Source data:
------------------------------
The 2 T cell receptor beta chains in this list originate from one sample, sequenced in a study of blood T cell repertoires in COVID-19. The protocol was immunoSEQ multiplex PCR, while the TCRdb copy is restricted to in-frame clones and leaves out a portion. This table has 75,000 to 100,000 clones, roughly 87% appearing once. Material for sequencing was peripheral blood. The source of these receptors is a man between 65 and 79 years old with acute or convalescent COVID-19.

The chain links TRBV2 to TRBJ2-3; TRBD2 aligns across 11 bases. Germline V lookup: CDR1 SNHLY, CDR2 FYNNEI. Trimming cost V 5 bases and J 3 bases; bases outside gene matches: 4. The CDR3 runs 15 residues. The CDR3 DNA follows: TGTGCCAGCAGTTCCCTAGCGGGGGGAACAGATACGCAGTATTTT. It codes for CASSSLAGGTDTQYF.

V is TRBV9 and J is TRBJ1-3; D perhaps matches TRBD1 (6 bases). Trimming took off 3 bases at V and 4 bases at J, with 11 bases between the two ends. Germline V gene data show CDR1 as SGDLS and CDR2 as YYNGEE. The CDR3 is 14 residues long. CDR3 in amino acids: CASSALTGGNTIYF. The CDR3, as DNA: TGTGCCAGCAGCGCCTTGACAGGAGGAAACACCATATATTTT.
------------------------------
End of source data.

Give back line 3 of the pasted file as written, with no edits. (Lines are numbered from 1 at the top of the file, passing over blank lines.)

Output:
V is TRBV9 and J is TRBJ1-3; D perhaps matches TRBD1 (6 bases). Trimming took off 3 bases at V and 4 bases at J, with 11 bases between the two ends. Germline V gene data show CDR1 as SGDLS and CDR2 as YYNGEE. The CDR3 is 14 residues long. CDR3 in amino acids: CASSALTGGNTIYF. The CDR3, as DNA: TGTGCCAGCAGCGCCTTGACAGGAGGAAACACCATATATTTT.